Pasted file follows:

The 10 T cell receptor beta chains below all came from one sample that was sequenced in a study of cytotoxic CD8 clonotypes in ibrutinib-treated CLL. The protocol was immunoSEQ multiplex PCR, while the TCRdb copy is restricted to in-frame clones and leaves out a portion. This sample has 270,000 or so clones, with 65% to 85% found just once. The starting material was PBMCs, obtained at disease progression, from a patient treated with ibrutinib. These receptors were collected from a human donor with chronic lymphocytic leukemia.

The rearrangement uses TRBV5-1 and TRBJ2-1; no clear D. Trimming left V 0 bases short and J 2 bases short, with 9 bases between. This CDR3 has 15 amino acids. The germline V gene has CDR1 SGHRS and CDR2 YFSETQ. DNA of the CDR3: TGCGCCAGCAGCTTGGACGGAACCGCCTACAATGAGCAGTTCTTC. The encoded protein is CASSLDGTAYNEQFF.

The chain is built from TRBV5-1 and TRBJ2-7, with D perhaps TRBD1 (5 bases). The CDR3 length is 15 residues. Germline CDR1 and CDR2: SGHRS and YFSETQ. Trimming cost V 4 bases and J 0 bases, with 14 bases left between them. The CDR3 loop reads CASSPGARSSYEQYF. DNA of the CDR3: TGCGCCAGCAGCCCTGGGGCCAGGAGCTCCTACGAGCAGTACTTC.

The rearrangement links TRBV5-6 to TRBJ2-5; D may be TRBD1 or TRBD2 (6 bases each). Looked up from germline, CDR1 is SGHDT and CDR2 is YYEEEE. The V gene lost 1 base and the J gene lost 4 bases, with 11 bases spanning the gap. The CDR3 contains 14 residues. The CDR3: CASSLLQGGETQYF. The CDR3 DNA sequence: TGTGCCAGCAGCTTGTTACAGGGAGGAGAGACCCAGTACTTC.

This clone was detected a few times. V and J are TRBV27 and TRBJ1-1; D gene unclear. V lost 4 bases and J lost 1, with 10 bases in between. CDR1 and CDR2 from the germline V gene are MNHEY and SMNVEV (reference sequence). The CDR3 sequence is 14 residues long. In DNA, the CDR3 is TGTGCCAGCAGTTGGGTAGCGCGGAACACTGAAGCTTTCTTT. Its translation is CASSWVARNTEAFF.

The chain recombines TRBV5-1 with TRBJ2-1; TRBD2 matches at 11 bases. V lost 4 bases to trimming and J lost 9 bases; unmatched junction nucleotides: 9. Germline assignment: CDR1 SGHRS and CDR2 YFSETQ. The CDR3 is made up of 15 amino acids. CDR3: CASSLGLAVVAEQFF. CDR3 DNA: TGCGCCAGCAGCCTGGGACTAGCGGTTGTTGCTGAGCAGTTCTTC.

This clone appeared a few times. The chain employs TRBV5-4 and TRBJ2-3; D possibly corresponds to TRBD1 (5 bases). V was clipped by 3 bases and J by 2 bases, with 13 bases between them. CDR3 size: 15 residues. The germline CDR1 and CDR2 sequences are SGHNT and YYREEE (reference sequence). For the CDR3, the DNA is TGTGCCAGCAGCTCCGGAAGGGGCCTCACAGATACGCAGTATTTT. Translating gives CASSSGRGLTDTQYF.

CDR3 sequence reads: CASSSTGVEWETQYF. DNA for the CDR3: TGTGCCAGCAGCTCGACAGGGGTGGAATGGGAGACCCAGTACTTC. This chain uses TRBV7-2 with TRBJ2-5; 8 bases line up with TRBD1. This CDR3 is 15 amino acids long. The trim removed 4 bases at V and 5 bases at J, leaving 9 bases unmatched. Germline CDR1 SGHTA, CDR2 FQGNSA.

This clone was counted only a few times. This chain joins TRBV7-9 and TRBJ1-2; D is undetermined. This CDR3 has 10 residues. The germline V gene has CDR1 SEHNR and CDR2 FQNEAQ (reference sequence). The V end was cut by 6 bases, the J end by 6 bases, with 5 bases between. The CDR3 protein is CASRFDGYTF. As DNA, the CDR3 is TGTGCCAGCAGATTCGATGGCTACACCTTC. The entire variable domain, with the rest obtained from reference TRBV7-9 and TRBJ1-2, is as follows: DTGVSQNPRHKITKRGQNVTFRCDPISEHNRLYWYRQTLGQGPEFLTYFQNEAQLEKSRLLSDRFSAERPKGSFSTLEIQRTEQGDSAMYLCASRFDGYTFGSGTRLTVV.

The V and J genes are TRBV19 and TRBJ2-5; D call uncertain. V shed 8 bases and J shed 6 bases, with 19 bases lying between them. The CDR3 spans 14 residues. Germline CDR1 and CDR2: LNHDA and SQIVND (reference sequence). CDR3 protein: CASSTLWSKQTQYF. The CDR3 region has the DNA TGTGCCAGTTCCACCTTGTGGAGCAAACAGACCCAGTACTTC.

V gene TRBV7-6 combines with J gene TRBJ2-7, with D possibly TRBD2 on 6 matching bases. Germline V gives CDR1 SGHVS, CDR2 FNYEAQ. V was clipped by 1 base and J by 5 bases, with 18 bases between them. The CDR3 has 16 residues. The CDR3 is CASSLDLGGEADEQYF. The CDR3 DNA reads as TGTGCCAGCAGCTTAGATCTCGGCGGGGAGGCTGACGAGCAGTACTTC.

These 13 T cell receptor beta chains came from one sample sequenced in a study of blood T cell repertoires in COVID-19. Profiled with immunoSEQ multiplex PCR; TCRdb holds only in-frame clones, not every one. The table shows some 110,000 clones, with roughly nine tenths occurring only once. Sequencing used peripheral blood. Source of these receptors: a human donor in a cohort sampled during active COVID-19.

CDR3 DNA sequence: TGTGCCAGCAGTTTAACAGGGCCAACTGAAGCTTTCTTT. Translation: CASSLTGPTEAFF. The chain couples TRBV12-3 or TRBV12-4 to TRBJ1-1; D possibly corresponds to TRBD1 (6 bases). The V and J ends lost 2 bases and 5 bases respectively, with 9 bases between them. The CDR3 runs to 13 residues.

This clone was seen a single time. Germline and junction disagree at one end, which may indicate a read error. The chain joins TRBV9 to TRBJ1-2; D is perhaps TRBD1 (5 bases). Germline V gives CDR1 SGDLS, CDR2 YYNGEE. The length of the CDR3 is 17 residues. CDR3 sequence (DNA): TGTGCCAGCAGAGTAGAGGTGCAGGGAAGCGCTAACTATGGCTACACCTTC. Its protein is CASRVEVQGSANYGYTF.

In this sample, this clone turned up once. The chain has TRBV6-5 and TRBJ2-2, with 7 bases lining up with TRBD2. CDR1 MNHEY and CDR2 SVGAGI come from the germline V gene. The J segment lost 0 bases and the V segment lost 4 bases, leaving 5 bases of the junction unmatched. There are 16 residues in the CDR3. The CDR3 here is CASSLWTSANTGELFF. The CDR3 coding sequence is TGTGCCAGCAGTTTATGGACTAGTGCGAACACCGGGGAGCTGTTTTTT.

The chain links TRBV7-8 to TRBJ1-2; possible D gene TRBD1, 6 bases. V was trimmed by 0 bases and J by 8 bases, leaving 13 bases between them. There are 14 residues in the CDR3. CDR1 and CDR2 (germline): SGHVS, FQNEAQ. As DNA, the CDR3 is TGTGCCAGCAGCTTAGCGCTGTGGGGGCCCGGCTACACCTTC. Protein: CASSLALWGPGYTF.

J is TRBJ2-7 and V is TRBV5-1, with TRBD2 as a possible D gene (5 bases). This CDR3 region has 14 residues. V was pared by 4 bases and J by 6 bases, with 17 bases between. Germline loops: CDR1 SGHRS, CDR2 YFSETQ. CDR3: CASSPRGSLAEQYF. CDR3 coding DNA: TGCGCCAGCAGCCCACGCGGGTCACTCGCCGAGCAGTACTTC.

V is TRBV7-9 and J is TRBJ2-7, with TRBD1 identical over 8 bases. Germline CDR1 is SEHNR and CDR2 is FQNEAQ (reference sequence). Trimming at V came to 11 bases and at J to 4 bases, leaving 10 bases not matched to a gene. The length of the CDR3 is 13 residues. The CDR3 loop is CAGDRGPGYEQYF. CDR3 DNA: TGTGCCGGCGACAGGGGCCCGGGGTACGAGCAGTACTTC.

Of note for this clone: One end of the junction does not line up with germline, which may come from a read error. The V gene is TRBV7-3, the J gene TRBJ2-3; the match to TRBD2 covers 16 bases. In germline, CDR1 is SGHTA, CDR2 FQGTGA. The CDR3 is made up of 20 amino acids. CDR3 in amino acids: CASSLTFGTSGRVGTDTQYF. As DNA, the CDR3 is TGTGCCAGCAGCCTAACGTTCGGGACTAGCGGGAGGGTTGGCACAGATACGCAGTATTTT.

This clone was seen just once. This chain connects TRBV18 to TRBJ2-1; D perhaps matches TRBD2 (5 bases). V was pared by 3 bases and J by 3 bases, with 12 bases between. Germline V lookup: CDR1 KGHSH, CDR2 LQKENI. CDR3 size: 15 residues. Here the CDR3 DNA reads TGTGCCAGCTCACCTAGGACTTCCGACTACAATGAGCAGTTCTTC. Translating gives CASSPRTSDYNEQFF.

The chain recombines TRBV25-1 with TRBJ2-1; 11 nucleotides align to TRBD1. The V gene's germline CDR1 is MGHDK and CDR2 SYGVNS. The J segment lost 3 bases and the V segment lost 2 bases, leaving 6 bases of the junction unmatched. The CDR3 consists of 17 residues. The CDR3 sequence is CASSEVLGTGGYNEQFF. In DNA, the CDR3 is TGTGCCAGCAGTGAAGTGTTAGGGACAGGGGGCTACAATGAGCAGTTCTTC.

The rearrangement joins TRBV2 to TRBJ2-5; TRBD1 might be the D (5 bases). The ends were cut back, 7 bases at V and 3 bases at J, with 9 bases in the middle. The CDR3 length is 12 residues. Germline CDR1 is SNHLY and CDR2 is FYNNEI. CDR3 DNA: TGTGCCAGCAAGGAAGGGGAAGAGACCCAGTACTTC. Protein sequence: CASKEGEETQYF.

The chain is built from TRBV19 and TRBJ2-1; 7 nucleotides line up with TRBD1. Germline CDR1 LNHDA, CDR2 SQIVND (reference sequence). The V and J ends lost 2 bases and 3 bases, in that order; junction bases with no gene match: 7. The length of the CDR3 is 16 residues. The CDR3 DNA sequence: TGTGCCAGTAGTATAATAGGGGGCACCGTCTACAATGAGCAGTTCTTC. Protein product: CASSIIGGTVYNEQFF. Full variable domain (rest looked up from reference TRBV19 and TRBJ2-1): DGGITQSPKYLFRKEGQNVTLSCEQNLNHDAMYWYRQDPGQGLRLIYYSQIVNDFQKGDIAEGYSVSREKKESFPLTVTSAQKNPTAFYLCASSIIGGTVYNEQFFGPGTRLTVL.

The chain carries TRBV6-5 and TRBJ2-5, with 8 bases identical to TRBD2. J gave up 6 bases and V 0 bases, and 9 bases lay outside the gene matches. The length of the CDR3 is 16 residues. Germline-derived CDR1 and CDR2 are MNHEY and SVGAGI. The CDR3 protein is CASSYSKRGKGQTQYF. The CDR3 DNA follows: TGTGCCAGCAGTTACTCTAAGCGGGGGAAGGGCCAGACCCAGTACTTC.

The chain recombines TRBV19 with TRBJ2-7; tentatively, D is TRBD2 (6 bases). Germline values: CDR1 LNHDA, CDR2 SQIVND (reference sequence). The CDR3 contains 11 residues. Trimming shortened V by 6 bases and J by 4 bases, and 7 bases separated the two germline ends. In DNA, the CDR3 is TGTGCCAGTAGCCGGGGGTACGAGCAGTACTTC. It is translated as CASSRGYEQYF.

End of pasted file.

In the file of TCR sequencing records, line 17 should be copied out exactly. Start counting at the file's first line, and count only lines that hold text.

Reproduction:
J is TRBJ2-7 and V is TRBV5-1, with TRBD2 as a possible D gene (5 bases). This CDR3 region has 14 residues. V was pared by 4 bases and J by 6 bases, with 17 bases between. Germline loops: CDR1 SGHRS, CDR2 YFSETQ. CDR3: CASSPRGSLAEQYF. CDR3 coding DNA: TGCGCCAGCAGCCCACGCGGGTCACTCGCCGAGCAGTACTTC.